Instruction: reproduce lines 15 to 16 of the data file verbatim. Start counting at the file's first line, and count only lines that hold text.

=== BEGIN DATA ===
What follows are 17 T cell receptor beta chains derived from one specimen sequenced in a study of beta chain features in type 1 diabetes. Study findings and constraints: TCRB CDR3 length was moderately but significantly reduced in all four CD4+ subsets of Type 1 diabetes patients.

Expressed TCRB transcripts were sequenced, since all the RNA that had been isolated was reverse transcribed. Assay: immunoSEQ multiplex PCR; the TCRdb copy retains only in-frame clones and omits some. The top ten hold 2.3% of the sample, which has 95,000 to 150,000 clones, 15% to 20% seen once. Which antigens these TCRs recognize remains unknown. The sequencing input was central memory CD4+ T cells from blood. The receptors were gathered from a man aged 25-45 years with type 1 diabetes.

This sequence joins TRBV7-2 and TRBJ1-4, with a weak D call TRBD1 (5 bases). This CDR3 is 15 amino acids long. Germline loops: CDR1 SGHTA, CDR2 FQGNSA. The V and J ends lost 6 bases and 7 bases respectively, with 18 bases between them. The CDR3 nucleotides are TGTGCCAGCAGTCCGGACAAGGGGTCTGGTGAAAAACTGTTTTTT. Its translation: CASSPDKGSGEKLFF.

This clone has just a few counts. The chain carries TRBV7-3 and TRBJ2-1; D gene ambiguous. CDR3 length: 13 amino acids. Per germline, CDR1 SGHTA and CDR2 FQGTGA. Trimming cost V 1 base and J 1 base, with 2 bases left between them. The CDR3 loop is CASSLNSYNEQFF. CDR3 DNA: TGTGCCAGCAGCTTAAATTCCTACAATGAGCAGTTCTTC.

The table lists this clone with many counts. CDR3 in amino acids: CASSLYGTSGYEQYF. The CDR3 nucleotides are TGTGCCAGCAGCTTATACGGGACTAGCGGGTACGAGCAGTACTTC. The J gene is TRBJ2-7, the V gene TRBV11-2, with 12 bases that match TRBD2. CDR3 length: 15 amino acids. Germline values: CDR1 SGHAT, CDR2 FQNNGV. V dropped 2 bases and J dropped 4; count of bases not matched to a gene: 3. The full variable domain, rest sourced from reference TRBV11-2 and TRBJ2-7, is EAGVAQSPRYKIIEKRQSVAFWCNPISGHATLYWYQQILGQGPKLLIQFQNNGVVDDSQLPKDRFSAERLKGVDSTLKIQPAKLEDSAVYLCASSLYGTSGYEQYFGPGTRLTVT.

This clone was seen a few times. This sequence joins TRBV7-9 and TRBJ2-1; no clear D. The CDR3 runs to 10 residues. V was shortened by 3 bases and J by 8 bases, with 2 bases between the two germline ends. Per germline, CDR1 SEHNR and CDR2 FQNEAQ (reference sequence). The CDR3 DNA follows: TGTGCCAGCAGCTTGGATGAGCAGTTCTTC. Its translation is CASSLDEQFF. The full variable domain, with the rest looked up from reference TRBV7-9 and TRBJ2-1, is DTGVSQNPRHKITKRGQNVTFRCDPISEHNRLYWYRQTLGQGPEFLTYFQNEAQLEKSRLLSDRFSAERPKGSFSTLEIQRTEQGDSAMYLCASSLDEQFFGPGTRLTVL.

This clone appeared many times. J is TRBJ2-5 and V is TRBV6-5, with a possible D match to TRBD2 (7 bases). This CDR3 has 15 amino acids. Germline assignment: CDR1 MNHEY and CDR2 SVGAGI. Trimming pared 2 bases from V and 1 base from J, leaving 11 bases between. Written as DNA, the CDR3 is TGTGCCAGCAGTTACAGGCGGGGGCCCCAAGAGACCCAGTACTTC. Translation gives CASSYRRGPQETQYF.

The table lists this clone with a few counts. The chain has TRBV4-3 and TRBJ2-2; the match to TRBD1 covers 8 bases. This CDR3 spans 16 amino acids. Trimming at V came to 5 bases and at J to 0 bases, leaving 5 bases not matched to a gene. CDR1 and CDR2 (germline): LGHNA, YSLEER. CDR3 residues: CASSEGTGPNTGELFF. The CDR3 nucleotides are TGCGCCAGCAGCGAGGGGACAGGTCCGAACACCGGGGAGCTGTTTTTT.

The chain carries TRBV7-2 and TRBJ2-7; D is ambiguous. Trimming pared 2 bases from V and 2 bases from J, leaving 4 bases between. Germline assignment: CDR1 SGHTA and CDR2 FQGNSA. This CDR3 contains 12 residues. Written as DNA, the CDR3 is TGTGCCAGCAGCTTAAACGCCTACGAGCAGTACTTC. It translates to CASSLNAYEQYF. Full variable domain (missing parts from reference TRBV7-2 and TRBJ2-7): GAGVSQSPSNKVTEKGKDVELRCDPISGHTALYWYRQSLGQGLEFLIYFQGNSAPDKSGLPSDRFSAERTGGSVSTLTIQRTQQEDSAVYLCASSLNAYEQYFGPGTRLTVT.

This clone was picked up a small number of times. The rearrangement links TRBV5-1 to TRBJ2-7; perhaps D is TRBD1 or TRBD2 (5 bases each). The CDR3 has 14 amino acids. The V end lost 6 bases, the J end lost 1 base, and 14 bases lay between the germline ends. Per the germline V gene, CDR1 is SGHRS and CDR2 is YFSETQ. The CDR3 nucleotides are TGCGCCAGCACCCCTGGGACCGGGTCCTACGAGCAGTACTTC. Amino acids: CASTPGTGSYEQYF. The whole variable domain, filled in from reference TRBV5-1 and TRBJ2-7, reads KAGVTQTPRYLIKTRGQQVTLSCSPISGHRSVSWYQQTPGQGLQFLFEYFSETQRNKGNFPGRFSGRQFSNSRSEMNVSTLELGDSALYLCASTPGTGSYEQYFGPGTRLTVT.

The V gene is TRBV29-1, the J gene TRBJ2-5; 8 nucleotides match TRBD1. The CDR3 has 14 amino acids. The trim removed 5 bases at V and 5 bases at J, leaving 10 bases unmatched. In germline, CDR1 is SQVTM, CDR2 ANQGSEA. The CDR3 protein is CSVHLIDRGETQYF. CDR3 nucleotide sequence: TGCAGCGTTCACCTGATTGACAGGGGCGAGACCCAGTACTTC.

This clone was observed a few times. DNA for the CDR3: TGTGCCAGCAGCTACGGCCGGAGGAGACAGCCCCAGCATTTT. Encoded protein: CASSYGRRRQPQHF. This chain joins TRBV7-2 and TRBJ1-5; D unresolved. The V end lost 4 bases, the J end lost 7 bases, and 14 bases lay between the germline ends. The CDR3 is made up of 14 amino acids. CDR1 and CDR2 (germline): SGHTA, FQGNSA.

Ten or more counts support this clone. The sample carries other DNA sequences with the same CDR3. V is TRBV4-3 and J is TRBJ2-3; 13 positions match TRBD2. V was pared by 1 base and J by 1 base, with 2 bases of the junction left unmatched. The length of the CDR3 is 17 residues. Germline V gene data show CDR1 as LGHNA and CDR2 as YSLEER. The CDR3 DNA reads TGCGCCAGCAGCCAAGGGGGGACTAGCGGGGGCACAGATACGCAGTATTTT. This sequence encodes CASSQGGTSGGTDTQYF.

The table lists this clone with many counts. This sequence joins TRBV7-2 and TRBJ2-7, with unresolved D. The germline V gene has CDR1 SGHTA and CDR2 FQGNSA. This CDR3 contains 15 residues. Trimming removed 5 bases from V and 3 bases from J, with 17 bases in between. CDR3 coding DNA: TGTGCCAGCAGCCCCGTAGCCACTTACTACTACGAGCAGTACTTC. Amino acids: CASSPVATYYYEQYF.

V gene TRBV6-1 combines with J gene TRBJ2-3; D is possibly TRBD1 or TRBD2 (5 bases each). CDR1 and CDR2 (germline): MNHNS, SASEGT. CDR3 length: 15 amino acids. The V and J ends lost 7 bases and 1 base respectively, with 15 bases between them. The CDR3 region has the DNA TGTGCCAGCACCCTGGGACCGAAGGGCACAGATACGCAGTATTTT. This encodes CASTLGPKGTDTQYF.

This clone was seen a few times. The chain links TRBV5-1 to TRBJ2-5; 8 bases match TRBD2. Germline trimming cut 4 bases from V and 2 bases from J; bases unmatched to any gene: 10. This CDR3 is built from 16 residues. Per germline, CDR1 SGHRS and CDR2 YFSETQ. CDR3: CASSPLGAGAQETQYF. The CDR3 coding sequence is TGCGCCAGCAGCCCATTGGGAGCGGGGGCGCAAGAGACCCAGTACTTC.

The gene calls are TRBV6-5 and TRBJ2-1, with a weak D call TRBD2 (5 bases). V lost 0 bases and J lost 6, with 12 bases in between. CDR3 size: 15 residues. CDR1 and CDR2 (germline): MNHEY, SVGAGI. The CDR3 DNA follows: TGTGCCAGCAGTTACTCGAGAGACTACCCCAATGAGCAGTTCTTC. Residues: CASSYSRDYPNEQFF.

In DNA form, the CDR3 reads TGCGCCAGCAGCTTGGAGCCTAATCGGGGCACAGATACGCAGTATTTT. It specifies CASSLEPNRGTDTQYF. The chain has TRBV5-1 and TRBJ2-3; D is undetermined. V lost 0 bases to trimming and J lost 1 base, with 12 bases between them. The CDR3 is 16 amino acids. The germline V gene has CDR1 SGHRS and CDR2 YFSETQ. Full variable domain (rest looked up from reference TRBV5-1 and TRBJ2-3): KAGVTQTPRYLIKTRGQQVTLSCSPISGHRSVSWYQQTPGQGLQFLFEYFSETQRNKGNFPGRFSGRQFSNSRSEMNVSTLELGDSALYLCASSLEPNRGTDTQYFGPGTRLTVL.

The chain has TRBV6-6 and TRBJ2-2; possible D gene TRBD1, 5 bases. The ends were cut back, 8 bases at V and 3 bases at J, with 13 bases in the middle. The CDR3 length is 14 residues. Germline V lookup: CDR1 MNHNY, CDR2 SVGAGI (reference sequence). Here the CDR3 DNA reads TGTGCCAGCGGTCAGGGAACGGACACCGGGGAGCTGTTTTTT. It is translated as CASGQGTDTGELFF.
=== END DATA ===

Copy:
V gene TRBV6-1 combines with J gene TRBJ2-3; D is possibly TRBD1 or TRBD2 (5 bases each). CDR1 and CDR2 (germline): MNHNS, SASEGT. CDR3 length: 15 amino acids. The V and J ends lost 7 bases and 1 base respectively, with 15 bases between them. The CDR3 region has the DNA TGTGCCAGCACCCTGGGACCGAAGGGCACAGATACGCAGTATTTT. This encodes CASTLGPKGTDTQYF.

This clone was seen a few times. The chain links TRBV5-1 to TRBJ2-5; 8 bases match TRBD2. Germline trimming cut 4 bases from V and 2 bases from J; bases unmatched to any gene: 10. This CDR3 is built from 16 residues. Per germline, CDR1 SGHRS and CDR2 YFSETQ. CDR3: CASSPLGAGAQETQYF. The CDR3 coding sequence is TGCGCCAGCAGCCCATTGGGAGCGGGGGCGCAAGAGACCCAGTACTTC.